The Equality Act protects anyone who has or has had a disability from discrimination. However, the Act describes different types of discrimination, and often it is difficult to work out what your rights are. This article aims to explain how these parts of the Act could apply to you.
The Equality Act 2010 talks about direct discrimination, indirect discrimination, harassment and victimisation, let’s look at what each one means in practice for disabled people.
There are 3 types of direct discrimination, here are some examples -
- Caroline is a wheelchair user, she goes to a nightclub with a group of friends. The bouncer let’s all her friends in but refuses entry to Caroline saying she will take up too much space.
This is an example of direct discrimination as Caroline is being treated less favourably than her non-disabled friends.
- Andrew supports a group of young people with learning disabilities. After attending a group meeting Andrew goes into a nearby newsagents to buy a paper. The owner of the shop assumes he has a learning disability as he has seen Andrew out and about with members of the group. The owner of the shop tells Andrew to leave and not to come in again unless he is accompanied.
Even though Andrew is not a disabled people he is still facing direct discrimination because the shop owner presumes he has a learning disability. This is direct discrimination by perception.
- Alice is refused a place at her village nursery because the manager knows that her younger sister Matilda has a learning disability. The nursery operates a policy of automatically offering places to siblings and they are concerned that looking after her sister would take too much time.
Even though Alice does not have an impairment she is facing discrimination because her sister Matilda has a disability. This is direct discrimination by association.
Indirect discrimination happens when there is a rule, policy or even a practice that applies to everyone but particularly disadvantages people who share a protected characteristic, in this case disability.
- A housing association has a policy of reminding people about appointments to discuss their housing needs by telephone. This puts deaf people who cannot use the telephone at a disadvantage, as they do not receive a reminder of their appointment. Unless the association can justify its policy of making contact only by telephone as being a proportionate means of achieving a legitimate aim, this is likely to amount to indirect discrimination.
In some cases indirect discrimination can be justified, but only if the organisation can show that it is a reasonable way of achieving a legitimate aim.
- Rachel works in a retail store. She is new to the team and when chatting to colleagues mentions her husband Mark has a visual impairment. Colleagues begin to bully Rachel by making comments about Mark’s visual impairment. She feels intimidated and dreads going to work.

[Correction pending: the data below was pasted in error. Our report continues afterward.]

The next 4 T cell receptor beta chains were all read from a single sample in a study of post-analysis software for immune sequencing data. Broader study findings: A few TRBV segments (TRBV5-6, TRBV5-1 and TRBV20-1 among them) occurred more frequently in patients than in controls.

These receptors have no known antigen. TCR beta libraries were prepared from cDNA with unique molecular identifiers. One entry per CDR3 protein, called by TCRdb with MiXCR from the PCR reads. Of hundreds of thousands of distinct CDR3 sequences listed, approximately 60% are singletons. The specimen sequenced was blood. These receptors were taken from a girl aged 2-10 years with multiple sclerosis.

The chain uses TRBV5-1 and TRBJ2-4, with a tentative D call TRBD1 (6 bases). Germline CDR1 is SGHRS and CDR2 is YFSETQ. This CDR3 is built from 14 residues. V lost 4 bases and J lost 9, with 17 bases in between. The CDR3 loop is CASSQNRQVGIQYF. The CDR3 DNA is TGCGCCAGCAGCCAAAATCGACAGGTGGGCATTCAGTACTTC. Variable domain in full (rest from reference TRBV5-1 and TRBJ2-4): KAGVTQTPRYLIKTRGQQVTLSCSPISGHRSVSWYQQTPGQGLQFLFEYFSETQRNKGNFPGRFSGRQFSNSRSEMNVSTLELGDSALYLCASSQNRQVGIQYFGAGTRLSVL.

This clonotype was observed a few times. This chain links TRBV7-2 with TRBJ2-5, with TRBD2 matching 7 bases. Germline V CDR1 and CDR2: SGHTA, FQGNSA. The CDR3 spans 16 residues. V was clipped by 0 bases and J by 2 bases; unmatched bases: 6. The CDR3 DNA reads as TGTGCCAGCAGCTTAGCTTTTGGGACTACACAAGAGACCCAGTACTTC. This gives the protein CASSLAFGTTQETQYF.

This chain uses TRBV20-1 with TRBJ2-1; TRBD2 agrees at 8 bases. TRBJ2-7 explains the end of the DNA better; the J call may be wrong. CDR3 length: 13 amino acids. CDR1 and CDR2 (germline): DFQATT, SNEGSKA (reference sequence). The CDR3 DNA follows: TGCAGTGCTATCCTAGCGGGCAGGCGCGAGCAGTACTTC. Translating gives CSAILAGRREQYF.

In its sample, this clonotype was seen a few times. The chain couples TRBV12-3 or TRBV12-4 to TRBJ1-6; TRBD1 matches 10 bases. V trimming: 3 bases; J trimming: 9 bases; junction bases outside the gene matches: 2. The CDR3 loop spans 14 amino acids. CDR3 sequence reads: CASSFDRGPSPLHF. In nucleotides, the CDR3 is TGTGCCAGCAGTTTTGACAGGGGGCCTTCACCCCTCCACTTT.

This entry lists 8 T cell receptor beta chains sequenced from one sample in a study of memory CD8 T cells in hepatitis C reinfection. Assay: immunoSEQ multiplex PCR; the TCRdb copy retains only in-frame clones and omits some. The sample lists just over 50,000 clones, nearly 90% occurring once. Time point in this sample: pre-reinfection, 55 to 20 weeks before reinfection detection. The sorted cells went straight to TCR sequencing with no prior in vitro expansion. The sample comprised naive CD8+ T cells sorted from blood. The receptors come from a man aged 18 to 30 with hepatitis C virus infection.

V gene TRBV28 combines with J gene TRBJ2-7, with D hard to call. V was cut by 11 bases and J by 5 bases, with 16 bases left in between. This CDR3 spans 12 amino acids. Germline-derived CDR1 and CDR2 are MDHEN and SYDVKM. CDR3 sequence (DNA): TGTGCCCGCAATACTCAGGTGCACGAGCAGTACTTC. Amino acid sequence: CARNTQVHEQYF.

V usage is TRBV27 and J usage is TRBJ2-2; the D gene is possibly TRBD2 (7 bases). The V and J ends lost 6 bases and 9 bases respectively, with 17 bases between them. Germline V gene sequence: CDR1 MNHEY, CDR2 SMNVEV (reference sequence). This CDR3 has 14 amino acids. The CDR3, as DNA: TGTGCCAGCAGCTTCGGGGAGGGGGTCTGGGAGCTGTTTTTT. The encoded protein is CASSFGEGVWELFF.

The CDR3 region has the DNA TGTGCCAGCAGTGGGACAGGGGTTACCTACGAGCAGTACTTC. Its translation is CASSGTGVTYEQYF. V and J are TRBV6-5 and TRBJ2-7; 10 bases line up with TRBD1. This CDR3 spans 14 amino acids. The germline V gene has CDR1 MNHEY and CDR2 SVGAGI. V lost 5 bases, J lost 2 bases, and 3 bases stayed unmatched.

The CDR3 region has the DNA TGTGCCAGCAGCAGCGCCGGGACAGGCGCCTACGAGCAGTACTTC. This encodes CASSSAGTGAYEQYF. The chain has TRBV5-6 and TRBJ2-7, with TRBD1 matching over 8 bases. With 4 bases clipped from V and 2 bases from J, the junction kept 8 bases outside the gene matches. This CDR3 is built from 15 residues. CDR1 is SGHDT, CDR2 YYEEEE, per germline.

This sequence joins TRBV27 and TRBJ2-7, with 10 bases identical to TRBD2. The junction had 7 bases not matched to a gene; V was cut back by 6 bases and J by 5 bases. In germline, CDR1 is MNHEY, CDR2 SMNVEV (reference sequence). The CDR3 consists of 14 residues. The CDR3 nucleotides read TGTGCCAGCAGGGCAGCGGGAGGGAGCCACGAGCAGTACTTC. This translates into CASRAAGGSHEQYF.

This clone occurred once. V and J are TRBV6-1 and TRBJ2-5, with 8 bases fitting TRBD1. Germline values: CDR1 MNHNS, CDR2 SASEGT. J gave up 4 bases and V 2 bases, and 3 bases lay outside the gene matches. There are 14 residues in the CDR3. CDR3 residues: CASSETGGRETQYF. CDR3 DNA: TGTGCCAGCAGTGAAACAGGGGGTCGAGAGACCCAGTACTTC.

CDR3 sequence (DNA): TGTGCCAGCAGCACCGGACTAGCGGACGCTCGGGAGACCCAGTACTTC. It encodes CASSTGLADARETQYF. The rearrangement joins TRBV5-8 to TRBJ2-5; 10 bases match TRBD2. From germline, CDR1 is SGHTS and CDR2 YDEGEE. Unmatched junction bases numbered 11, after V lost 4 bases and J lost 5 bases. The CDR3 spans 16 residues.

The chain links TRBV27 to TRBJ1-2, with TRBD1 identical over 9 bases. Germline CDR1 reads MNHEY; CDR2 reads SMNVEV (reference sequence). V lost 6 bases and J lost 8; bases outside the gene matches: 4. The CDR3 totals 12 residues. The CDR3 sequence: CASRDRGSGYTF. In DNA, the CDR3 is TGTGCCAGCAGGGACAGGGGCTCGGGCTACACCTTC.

This is an example of disability related harassment. Rachel is distressed by the unwanted behaviour she is receiving from colleagues because of her husband’s impairment.
Victimisation applies whether or not the person being victimised has a protected characteristic. It occurs when an organisation treats someone badly because -
- The person has made a complaint under the Equality Act.
- The person has helped someone else to make a complaint.
- The organisation thinks the person has made a complaint or assisted someone in doing so.
- The organisation thinks the person will make a complaint or assist someone in making one in the future.
- Phil has supported Tim in his complaint against their manager David. Tim believes that David has discriminated against him because of his hearing impairment. Since David was made aware of the complaint he has treated Phil badly, using disrespectful language.
In addition to these types of discrimination there is an additional type of discrimination that only applies to disability. This is discrimination arising from disability.
Discrimination arising from disability occurs when a disabled person is treated unfavourably because of something connected with their disability. Discrimination arising from disability is different from direct discrimination.
Direct discrimination occurs when a service provider treats someone less favourably because of the disability itself. Discrimination arising from disability can occur only if the service provider knows or can reasonably be expected to know that the person has a disability.
- Laura has autism and often speaks out of turn in seminars. This can create a disruptive atmosphere for the tutor and other students. Because of her behaviour, Laura is asked not to attend seminars by her tutor. This is likely to be discrimination arising from disability if it can be reasonably expected that the tutor is aware that Laura has autism.
If you would like further information about your rights and the Equality Act 2010 a lot of useful information is provided by the Equality and Human Rights Commission. You can find out more about types of discrimination on their website www.equalityhumanrights.com
If you would like to give your feedback on this article or have a question or topic you would like to see featured in this column in future please contact email@example.com.